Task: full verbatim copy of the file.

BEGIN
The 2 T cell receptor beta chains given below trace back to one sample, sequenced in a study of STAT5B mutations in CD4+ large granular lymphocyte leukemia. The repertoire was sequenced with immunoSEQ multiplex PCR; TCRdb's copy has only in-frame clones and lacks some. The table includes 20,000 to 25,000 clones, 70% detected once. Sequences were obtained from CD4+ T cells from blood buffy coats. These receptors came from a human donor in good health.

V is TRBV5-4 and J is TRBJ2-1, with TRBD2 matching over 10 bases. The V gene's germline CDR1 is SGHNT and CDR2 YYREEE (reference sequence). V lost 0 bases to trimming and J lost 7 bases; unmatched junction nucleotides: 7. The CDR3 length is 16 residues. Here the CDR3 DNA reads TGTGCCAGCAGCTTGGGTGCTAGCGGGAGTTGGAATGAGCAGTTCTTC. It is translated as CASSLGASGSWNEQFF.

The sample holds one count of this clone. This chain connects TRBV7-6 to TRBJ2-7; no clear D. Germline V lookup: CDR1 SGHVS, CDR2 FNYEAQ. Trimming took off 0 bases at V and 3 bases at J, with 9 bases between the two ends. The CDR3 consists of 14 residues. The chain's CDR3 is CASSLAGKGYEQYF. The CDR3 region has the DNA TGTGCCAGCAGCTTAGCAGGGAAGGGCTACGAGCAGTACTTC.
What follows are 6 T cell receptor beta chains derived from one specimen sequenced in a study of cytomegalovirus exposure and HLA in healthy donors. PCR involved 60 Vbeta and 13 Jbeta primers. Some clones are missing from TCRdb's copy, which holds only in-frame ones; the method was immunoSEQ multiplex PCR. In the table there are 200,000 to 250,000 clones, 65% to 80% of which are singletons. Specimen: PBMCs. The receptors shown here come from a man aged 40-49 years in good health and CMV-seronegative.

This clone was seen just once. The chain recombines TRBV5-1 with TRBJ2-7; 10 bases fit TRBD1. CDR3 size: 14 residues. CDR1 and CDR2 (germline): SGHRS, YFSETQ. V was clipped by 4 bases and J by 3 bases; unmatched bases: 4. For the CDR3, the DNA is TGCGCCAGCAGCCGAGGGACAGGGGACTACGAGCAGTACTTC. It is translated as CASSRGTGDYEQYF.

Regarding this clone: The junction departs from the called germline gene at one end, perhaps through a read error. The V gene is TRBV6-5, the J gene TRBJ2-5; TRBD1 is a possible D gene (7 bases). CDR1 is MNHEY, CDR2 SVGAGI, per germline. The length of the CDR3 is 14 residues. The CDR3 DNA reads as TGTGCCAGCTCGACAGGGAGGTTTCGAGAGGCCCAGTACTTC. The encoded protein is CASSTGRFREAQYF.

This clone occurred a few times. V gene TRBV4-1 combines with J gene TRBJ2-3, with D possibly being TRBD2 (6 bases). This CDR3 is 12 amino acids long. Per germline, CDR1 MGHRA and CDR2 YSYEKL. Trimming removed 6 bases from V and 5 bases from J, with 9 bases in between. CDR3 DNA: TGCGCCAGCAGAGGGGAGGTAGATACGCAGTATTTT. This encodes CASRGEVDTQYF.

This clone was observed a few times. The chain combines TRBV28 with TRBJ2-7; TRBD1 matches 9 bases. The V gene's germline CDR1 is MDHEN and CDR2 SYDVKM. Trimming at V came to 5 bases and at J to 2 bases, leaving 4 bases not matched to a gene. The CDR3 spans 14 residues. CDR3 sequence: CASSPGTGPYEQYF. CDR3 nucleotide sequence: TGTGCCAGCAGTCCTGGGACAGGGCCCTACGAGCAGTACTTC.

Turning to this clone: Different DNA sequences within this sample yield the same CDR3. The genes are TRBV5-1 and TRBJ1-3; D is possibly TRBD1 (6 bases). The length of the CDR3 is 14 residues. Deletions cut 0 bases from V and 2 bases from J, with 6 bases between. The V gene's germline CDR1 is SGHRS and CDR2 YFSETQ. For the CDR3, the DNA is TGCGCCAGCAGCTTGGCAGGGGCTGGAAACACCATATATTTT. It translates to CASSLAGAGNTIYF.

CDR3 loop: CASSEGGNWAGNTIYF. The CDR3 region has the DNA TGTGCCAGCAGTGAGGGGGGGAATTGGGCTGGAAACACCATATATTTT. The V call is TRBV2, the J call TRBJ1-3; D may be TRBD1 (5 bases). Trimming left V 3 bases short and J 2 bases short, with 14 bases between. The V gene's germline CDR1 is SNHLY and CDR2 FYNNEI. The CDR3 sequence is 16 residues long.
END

The 2 T cell receptor beta chains given below trace back to one sample, sequenced in a study of STAT5B mutations in CD4+ large granular lymphocyte leukemia. The repertoire was sequenced with immunoSEQ multiplex PCR; TCRdb's copy has only in-frame clones and lacks some. The table includes 20,000 to 25,000 clones, 70% detected once. Sequences were obtained from CD4+ T cells from blood buffy coats. These receptors came from a human donor in good health.

V is TRBV5-4 and J is TRBJ2-1, with TRBD2 matching over 10 bases. The V gene's germline CDR1 is SGHNT and CDR2 YYREEE (reference sequence). V lost 0 bases to trimming and J lost 7 bases; unmatched junction nucleotides: 7. The CDR3 length is 16 residues. Here the CDR3 DNA reads TGTGCCAGCAGCTTGGGTGCTAGCGGGAGTTGGAATGAGCAGTTCTTC. It is translated as CASSLGASGSWNEQFF.

The sample holds one count of this clone. This chain connects TRBV7-6 to TRBJ2-7; no clear D. Germline V lookup: CDR1 SGHVS, CDR2 FNYEAQ. Trimming took off 0 bases at V and 3 bases at J, with 9 bases between the two ends. The CDR3 consists of 14 residues. The chain's CDR3 is CASSLAGKGYEQYF. The CDR3 region has the DNA TGTGCCAGCAGCTTAGCAGGGAAGGGCTACGAGCAGTACTTC.
What follows are 6 T cell receptor beta chains derived from one specimen sequenced in a study of cytomegalovirus exposure and HLA in healthy donors. PCR involved 60 Vbeta and 13 Jbeta primers. Some clones are missing from TCRdb's copy, which holds only in-frame ones; the method was immunoSEQ multiplex PCR. In the table there are 200,000 to 250,000 clones, 65% to 80% of which are singletons. Specimen: PBMCs. The receptors shown here come from a man aged 40-49 years in good health and CMV-seronegative.

This clone was seen just once. The chain recombines TRBV5-1 with TRBJ2-7; 10 bases fit TRBD1. CDR3 size: 14 residues. CDR1 and CDR2 (germline): SGHRS, YFSETQ. V was clipped by 4 bases and J by 3 bases; unmatched bases: 4. For the CDR3, the DNA is TGCGCCAGCAGCCGAGGGACAGGGGACTACGAGCAGTACTTC. It is translated as CASSRGTGDYEQYF.

Regarding this clone: The junction departs from the called germline gene at one end, perhaps through a read error. The V gene is TRBV6-5, the J gene TRBJ2-5; TRBD1 is a possible D gene (7 bases). CDR1 is MNHEY, CDR2 SVGAGI, per germline. The length of the CDR3 is 14 residues. The CDR3 DNA reads as TGTGCCAGCTCGACAGGGAGGTTTCGAGAGGCCCAGTACTTC. The encoded protein is CASSTGRFREAQYF.

This clone occurred a few times. V gene TRBV4-1 combines with J gene TRBJ2-3, with D possibly being TRBD2 (6 bases). This CDR3 is 12 amino acids long. Per germline, CDR1 MGHRA and CDR2 YSYEKL. Trimming removed 6 bases from V and 5 bases from J, with 9 bases in between. CDR3 DNA: TGCGCCAGCAGAGGGGAGGTAGATACGCAGTATTTT. This encodes CASRGEVDTQYF.

This clone was observed a few times. The chain combines TRBV28 with TRBJ2-7; TRBD1 matches 9 bases. The V gene's germline CDR1 is MDHEN and CDR2 SYDVKM. Trimming at V came to 5 bases and at J to 2 bases, leaving 4 bases not matched to a gene. The CDR3 spans 14 residues. CDR3 sequence: CASSPGTGPYEQYF. CDR3 nucleotide sequence: TGTGCCAGCAGTCCTGGGACAGGGCCCTACGAGCAGTACTTC.

Turning to this clone: Different DNA sequences within this sample yield the same CDR3. The genes are TRBV5-1 and TRBJ1-3; D is possibly TRBD1 (6 bases). The length of the CDR3 is 14 residues. Deletions cut 0 bases from V and 2 bases from J, with 6 bases between. The V gene's germline CDR1 is SGHRS and CDR2 YFSETQ. For the CDR3, the DNA is TGCGCCAGCAGCTTGGCAGGGGCTGGAAACACCATATATTTT. It translates to CASSLAGAGNTIYF.

CDR3 loop: CASSEGGNWAGNTIYF. The CDR3 region has the DNA TGTGCCAGCAGTGAGGGGGGGAATTGGGCTGGAAACACCATATATTTT. The V call is TRBV2, the J call TRBJ1-3; D may be TRBD1 (5 bases). Trimming left V 3 bases short and J 2 bases short, with 14 bases between. The V gene's germline CDR1 is SNHLY and CDR2 FYNNEI. The CDR3 sequence is 16 residues long.